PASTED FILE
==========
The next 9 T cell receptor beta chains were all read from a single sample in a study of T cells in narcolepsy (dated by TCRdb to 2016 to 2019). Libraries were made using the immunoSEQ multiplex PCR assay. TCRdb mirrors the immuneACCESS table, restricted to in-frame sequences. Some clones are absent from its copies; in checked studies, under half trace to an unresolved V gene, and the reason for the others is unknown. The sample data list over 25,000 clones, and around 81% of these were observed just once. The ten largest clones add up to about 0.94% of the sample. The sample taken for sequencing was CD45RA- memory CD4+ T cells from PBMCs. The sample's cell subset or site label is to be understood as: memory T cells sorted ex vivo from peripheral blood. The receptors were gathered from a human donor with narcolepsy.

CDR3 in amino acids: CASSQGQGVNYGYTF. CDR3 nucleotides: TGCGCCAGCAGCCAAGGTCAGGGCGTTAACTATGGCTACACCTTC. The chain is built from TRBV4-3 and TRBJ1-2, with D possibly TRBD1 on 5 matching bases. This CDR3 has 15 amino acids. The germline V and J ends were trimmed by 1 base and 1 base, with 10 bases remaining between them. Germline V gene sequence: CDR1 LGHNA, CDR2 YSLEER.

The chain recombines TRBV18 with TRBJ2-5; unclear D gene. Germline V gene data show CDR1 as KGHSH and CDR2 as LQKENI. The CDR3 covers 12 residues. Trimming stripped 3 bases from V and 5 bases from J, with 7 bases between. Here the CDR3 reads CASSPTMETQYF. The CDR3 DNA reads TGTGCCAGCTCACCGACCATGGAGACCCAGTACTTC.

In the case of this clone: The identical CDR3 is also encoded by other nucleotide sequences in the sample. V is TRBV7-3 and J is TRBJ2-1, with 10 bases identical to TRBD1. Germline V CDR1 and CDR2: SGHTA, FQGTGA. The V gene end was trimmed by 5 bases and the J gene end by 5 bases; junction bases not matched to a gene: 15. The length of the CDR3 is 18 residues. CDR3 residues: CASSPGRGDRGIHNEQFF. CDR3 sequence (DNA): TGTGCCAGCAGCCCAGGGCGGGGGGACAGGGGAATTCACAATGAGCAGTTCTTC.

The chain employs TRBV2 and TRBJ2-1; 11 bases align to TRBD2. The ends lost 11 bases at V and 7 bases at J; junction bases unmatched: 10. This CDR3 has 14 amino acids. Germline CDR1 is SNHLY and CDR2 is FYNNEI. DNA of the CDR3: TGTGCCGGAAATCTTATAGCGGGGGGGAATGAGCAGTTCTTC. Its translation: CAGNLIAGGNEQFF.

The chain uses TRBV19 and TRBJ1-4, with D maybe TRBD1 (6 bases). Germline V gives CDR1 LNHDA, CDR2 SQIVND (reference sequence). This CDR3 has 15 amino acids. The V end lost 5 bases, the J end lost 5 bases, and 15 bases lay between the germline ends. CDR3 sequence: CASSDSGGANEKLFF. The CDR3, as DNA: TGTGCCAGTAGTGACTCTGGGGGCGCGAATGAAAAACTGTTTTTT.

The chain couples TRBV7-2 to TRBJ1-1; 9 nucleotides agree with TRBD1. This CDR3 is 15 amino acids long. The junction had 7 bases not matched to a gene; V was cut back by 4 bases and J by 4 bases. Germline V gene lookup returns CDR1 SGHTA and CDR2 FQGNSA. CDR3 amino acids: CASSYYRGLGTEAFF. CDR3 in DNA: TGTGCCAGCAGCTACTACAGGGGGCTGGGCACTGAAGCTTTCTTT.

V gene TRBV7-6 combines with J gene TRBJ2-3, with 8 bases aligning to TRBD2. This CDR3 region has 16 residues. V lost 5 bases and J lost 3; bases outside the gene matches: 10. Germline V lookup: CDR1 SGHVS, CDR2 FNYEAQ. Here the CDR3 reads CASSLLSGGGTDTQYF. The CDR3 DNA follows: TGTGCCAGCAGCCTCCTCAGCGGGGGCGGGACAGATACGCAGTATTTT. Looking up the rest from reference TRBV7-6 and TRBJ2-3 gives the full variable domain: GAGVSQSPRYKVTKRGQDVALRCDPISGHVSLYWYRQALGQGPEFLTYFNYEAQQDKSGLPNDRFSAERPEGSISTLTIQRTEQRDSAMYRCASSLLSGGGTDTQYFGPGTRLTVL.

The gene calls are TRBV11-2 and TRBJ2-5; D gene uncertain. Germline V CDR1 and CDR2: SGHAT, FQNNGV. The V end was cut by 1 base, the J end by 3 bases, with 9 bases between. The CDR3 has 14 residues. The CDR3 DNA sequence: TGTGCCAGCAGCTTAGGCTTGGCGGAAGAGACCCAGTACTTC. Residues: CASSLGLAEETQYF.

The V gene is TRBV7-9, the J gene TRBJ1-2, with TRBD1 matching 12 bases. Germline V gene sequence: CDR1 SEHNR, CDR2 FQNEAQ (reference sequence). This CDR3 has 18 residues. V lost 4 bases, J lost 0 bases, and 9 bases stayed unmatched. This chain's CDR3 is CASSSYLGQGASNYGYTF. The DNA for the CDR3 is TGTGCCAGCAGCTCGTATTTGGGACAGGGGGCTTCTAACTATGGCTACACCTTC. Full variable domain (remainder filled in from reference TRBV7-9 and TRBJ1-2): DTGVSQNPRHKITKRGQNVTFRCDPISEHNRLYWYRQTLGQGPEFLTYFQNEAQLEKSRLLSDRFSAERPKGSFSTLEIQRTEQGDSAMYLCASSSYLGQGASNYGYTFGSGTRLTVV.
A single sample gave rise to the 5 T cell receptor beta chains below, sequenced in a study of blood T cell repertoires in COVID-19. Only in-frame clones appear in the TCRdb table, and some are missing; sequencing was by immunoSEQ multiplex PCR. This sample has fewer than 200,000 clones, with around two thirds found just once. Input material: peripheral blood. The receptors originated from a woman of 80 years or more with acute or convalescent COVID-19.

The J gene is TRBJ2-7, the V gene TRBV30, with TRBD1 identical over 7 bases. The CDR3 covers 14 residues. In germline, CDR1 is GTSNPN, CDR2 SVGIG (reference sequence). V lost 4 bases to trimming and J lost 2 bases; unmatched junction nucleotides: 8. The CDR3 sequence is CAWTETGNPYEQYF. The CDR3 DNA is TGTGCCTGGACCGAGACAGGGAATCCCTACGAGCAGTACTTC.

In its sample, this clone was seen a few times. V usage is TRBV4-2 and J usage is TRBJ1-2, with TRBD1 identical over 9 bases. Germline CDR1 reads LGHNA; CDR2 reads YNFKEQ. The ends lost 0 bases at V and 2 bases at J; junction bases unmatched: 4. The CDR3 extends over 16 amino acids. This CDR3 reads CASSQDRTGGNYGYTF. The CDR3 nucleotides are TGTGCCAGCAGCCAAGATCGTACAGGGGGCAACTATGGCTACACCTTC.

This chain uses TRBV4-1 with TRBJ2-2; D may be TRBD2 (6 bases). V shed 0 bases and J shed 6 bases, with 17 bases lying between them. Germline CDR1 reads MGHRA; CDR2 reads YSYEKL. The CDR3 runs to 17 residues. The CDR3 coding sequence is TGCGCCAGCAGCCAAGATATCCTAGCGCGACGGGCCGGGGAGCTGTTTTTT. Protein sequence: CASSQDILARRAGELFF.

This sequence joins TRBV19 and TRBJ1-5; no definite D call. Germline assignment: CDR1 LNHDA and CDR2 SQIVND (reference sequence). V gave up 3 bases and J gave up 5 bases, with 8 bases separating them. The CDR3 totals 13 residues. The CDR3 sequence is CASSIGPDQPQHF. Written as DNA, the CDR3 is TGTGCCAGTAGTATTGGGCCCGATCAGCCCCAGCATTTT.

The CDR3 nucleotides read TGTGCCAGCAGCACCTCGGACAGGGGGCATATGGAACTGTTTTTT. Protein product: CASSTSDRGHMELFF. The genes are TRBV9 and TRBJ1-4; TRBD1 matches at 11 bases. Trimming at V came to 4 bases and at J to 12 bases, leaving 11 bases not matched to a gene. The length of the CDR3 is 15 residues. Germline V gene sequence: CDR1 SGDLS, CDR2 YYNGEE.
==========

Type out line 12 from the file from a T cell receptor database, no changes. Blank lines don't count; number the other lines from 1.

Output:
The J gene is TRBJ2-7, the V gene TRBV30, with TRBD1 identical over 7 bases. The CDR3 covers 14 residues. In germline, CDR1 is GTSNPN, CDR2 SVGIG (reference sequence). V lost 4 bases to trimming and J lost 2 bases; unmatched junction nucleotides: 8. The CDR3 sequence is CAWTETGNPYEQYF. The CDR3 DNA is TGTGCCTGGACCGAGACAGGGAATCCCTACGAGCAGTACTTC.